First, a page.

Socialist Review issue

April 2002 #262

The movement erupts


by Editorial

Thousands of jobs to go in the Post Office; taxpayers to fund a compensation package to Railtrack shareholders; open talk about a leadership...

by Weyman Bennett

New Labour's Home Secretary David Blunkett has launched a new offensive around the issue of stop and search.

Contaminated steel from World Trade Centre dumped in Asia - Drug Tests on Police - Oxygen in Aeroplanes

by Alan Walter

On 16 April Defend Council Housing (DCH) is organising a 'Case for Council Housing' briefing for MPs at parliament.

by Leo Zeilig

Zimbabwe was gripped by depression immediately after the recent election results were announced.

by Jim Wolfreys

Whatever the result of the first round of this month's presidential election in France, the poll is certain to confirm the crisis of mainstream...


John Rees

The anti-capitalist movement is back with a vengeance. Socialist politics are crucial to its success.

Peter Morgan, George Galloway

George Galloway speaks about the growing opposition to Bush and Blair's war.

Simon Assaf

Simon Assaf reports from Lebanon about the growing unrest in the Middle East.

Alex Callinicos

The movement against neoliberalism and war must be built, but so too must the revolutionary Marxist current within it.

Ian Birchall

Attacks on Labour and trade union leaders, as well as the occasional anecdote, makes 'In the Thick of Workers' Struggle', Tony Cliff's second volume of selected writings, essential reading.

Martin Smith

New Labour can no longer take the trade unions' money for granted.

Mike Davis

George W nearly as popular as Abe Lincoln? Mike Davis looks at the strange twists of the US political scene.

Michael Moore

The Michael Moore book signing tour hits San Diego.

Julie Bundy

Report from a Marxist Forum in Tower Hamlets, East London.



Is your pension at risk? Yes, minister.

by Chris Harman

Despite its military dominance the US still has reason to fear its rivals.

by Mike Gonzalez

The work of Studs Terkel lets ordinary Americans speak for themselves.

by Pat Stack

It's working class Americans we side with, not their government.


by Manel Ros

Some 500,000 people demonstrated in the streets of Barcelona against a Europe of capital and war.

by Dave Crouch

War is a key issue for the unions, but how are we going to mobilise them?

by Joe Hartney

Paul Foot says that Shakespeare's sympathies were probably with Mark Antony, and against the conspirators, in Julius Caesar (March SR). This is usually the view that is taken, but it is also one...

by Chris Longden

Thank you for sending copies of 'Socialist Review' to my penfriend, who is currently on death row in Texas.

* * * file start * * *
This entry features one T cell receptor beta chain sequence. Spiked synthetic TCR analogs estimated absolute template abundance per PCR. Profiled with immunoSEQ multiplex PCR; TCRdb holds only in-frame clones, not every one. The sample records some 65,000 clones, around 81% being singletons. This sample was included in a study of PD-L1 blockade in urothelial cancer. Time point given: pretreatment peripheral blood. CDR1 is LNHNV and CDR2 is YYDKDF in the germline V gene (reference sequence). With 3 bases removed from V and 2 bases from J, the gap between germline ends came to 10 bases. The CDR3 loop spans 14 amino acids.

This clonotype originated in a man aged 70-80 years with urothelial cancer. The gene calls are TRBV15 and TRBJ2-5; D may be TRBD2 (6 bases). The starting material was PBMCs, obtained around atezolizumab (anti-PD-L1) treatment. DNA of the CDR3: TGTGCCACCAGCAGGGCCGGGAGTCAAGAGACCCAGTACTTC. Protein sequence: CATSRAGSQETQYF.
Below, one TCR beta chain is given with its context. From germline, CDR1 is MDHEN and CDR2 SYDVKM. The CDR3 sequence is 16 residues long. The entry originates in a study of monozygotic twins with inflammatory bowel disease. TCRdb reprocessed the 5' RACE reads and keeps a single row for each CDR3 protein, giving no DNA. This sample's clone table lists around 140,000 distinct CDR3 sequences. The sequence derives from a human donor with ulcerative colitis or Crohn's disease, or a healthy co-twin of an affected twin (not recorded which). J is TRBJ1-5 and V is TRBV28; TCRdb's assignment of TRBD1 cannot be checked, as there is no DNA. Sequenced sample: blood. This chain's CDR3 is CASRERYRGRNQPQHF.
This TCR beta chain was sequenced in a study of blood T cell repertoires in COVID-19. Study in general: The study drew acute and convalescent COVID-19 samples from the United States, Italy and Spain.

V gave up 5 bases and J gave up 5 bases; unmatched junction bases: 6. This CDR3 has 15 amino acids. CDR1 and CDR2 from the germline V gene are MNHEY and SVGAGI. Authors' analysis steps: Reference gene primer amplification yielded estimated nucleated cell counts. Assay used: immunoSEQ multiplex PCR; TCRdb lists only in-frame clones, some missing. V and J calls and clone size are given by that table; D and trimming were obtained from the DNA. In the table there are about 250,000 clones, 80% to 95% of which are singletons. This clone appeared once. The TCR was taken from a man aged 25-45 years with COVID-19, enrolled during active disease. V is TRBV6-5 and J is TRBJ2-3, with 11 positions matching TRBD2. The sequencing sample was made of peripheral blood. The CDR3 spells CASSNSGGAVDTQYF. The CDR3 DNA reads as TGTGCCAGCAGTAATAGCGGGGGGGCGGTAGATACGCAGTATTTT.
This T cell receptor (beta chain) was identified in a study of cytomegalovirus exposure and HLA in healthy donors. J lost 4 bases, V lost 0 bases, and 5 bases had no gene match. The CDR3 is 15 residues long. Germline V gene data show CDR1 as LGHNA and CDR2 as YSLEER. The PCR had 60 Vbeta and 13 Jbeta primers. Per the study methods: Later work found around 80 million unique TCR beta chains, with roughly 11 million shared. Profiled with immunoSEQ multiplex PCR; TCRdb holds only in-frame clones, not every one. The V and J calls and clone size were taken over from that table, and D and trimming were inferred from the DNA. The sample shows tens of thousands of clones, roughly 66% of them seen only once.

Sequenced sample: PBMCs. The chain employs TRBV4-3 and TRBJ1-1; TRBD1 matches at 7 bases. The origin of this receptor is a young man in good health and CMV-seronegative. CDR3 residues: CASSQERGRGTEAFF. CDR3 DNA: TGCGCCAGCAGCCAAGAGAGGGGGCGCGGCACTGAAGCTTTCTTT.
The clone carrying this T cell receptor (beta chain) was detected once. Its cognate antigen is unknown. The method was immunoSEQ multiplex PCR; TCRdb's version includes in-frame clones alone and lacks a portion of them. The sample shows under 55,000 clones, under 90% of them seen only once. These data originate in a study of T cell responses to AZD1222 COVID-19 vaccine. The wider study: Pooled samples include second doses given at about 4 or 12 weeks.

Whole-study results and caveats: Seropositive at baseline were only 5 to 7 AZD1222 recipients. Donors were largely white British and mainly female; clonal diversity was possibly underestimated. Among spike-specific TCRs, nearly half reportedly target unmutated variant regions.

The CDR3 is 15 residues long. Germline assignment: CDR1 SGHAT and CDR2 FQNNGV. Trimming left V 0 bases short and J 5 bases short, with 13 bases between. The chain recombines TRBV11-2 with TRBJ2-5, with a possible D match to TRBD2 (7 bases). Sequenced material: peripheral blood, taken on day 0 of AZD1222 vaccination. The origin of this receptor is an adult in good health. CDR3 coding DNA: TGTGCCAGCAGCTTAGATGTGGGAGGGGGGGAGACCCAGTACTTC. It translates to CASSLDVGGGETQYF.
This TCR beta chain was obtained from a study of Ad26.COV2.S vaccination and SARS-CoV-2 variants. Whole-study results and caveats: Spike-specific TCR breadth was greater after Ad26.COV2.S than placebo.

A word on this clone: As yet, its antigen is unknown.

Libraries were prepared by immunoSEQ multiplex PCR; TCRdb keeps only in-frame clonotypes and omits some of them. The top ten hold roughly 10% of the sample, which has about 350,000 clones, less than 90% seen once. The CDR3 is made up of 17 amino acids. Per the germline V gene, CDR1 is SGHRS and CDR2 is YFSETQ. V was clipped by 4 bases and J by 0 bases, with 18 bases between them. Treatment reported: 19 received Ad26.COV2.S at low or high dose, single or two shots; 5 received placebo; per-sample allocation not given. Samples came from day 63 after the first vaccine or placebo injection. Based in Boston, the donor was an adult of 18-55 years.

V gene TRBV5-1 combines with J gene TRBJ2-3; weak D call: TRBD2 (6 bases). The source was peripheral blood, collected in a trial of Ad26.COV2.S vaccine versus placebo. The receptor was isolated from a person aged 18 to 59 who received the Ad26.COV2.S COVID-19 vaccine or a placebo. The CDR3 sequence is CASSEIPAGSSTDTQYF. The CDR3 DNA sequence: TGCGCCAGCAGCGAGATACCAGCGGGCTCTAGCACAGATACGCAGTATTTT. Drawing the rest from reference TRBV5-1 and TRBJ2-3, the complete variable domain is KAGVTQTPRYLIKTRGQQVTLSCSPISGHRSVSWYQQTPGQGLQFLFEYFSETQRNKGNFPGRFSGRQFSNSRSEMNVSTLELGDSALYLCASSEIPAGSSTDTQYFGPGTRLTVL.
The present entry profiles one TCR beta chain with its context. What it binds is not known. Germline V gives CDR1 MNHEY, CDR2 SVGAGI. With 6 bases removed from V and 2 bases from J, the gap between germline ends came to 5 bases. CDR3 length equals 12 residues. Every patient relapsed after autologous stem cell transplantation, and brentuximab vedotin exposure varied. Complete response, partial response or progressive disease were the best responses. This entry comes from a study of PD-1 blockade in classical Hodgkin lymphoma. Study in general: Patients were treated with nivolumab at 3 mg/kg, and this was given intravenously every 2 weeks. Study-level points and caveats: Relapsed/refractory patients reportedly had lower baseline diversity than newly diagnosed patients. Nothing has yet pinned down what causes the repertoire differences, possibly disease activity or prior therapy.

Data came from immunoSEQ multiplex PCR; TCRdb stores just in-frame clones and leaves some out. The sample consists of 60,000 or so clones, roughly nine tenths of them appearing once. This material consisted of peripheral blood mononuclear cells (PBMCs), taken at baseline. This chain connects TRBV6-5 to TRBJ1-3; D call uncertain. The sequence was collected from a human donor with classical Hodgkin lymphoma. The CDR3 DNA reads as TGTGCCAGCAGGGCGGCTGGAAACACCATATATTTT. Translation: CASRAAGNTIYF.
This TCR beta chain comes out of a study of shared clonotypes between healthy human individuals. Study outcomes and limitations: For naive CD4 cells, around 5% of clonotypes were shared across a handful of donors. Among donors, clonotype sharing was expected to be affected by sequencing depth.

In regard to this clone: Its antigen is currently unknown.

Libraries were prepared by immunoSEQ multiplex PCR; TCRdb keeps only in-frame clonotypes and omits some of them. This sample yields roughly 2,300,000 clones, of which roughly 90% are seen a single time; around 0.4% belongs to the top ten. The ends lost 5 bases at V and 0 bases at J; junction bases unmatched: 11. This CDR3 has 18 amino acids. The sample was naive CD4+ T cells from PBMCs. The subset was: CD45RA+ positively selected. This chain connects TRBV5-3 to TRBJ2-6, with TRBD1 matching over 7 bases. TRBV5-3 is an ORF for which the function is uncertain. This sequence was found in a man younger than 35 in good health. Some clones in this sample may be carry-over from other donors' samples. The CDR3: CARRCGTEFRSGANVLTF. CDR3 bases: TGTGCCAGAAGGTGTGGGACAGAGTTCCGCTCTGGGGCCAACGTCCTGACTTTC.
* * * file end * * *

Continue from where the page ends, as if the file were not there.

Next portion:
by Ben Rickman

When I was at the Berlin conference against deregulation and for labour rights for all, I was given quite a nice video of May Day 2001 in London and a protest against tube privatisation.

by Frank Ormston

The campaign to save York City Football Club is a good example of fans resisting the trend whereby people who own professional football make a financial killing with no regard to fans or players'...


by Jimmy Ross

Jimmy Ross pays tribute to the Scottish radical Hamish Henderson.


by Kevin Ovenden

Review of 'The Clash of Fundamentalisms', Tariq Ali, Verso £15

by Leo Zeilig

Review of 'Against Global Apartheid', Patrick Bond, University of Cape Town Press £14.99

by John Newsinger

Review of 'Vietnam and Other American Fantasies', H Bruce Franklin, University of Massachusetts Press £15.95

by Michael Eaude

Review of 'The Angst-Ridden Executive', Manuel Vázquez Montalbán, Serpent's Tail £6.99

by Berit Kuennecke

Review of 'Harlequins of the Revolution', Joseph Farrell, Methuen £19.99

by Chris Talbot

Review of 'Cosmology', Peter Coles, Oxford £5.99

by Chanie Rosenberg

Review of 'Communist Lives', eds. John McIlroy, Kevin Morgan, Alan Campbell, Lawrence and Wishart £19.99

by Matt Gordon

Review of 'Stupid White Men', Michael Moore, Harper Collins £18.99

by Sabby Sagall

Review of 'The Invincible', director Werner Herzog

by Jo Cardwell

Review of 'Sidewalks of New York', director Edward Burns

by Kevin Ovenden

Review of 'The York Realist' by Peter Gill, Strand Theatre, London

by Dave Waller

Review of 'A Russian in the Woods' by Peter Whelan, Barbican, London

by Andrew Stone

Review of 'Sorrows and Rejoicings' by Athol Fugard, Tricycle Theatre, London

by Sabby Sagall

Review of 'A Masked Ball' by Giuseppe Verdi, English National Opera, London